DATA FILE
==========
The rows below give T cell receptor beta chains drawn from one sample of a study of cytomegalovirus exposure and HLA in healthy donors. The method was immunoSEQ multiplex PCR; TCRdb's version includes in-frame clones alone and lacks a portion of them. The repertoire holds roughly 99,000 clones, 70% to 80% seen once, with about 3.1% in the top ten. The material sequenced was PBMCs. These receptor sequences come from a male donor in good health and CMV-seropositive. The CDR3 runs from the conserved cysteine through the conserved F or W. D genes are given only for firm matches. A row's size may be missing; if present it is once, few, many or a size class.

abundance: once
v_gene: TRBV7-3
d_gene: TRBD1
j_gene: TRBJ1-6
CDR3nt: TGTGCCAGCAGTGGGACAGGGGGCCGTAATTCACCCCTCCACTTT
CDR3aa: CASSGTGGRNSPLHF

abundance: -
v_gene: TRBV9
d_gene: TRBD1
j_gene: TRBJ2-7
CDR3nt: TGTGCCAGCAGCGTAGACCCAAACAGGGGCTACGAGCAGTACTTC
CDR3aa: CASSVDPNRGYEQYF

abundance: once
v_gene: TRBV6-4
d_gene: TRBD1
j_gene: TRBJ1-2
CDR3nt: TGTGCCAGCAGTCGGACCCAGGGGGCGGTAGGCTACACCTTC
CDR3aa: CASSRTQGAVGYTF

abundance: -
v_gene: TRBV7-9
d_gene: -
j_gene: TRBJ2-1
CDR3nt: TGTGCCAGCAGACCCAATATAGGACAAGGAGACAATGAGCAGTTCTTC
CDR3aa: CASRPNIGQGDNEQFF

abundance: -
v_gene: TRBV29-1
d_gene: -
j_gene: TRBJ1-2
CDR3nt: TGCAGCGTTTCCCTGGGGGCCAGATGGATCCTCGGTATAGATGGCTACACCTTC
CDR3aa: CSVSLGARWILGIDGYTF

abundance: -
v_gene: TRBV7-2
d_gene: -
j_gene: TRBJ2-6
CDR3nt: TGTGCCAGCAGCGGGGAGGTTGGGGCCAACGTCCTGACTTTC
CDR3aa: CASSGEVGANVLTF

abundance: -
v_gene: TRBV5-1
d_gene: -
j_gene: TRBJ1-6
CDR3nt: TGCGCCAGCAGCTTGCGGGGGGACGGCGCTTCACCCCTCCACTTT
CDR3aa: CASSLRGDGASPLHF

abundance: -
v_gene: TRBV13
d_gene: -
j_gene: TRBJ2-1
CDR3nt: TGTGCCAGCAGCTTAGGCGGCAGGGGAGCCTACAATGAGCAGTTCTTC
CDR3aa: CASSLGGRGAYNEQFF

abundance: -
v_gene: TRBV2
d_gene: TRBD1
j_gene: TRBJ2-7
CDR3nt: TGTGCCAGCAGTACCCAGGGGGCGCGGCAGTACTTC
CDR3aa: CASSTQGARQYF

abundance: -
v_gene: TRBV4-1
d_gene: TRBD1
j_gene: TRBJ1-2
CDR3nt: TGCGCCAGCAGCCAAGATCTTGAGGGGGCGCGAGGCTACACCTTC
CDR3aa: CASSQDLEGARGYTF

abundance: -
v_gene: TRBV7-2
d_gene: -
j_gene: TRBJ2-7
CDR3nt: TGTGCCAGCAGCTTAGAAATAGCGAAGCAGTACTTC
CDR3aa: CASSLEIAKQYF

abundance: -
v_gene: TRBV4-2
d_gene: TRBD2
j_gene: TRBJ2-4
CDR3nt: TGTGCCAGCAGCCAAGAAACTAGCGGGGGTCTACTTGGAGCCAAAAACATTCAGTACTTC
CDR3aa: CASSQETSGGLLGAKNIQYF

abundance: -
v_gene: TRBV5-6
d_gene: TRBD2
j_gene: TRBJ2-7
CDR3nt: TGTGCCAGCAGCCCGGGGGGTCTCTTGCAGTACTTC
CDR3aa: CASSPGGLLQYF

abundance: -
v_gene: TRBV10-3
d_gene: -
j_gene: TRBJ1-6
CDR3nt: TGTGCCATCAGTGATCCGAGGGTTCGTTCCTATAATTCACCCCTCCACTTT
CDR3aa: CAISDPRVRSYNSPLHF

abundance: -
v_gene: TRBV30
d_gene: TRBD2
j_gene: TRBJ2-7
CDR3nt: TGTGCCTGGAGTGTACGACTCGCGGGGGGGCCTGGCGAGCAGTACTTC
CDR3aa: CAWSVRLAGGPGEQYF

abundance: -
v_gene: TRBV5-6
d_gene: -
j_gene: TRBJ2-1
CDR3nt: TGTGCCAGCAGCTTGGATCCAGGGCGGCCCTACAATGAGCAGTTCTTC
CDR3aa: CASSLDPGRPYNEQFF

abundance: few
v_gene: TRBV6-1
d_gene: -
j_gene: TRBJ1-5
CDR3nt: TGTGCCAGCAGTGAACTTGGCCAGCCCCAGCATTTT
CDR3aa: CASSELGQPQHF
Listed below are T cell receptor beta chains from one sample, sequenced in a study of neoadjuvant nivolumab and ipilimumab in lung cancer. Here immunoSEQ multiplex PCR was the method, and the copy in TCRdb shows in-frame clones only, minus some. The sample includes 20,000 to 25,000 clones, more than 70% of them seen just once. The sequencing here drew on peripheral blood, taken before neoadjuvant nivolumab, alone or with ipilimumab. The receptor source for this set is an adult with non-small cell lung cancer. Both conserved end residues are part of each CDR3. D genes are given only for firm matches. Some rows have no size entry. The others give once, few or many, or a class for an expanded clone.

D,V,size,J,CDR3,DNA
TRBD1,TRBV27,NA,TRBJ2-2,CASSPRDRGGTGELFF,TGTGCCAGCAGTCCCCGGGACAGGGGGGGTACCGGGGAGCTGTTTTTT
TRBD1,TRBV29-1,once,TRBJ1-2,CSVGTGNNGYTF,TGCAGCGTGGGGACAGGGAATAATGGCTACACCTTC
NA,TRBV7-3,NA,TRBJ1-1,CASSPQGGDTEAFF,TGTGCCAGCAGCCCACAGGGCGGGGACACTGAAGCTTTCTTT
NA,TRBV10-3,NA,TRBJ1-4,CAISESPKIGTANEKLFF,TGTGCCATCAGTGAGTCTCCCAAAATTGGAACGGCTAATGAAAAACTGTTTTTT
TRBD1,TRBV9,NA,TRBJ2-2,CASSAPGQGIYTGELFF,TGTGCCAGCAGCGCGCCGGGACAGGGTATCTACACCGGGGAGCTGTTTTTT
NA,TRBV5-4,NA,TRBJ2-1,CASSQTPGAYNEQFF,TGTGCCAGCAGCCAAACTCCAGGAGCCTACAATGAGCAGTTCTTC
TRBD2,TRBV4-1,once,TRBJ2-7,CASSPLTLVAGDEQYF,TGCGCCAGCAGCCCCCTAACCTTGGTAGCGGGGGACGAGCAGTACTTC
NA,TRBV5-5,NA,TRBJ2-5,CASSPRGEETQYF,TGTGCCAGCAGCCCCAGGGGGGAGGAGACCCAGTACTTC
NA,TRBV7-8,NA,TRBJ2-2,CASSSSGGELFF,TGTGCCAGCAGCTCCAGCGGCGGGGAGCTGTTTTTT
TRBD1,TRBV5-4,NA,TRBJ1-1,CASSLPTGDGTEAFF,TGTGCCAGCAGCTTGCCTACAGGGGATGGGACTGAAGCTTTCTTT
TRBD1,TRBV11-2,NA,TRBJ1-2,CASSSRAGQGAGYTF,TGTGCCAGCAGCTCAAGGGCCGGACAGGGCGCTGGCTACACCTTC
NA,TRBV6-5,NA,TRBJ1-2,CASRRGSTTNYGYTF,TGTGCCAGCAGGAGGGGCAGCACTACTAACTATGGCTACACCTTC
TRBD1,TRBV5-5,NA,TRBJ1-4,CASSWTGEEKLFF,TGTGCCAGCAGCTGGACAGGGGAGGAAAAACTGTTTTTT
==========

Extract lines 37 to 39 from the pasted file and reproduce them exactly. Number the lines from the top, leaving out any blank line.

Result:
CDR3aa: CASSGEVGANVLTF

abundance: -
v_gene: TRBV5-1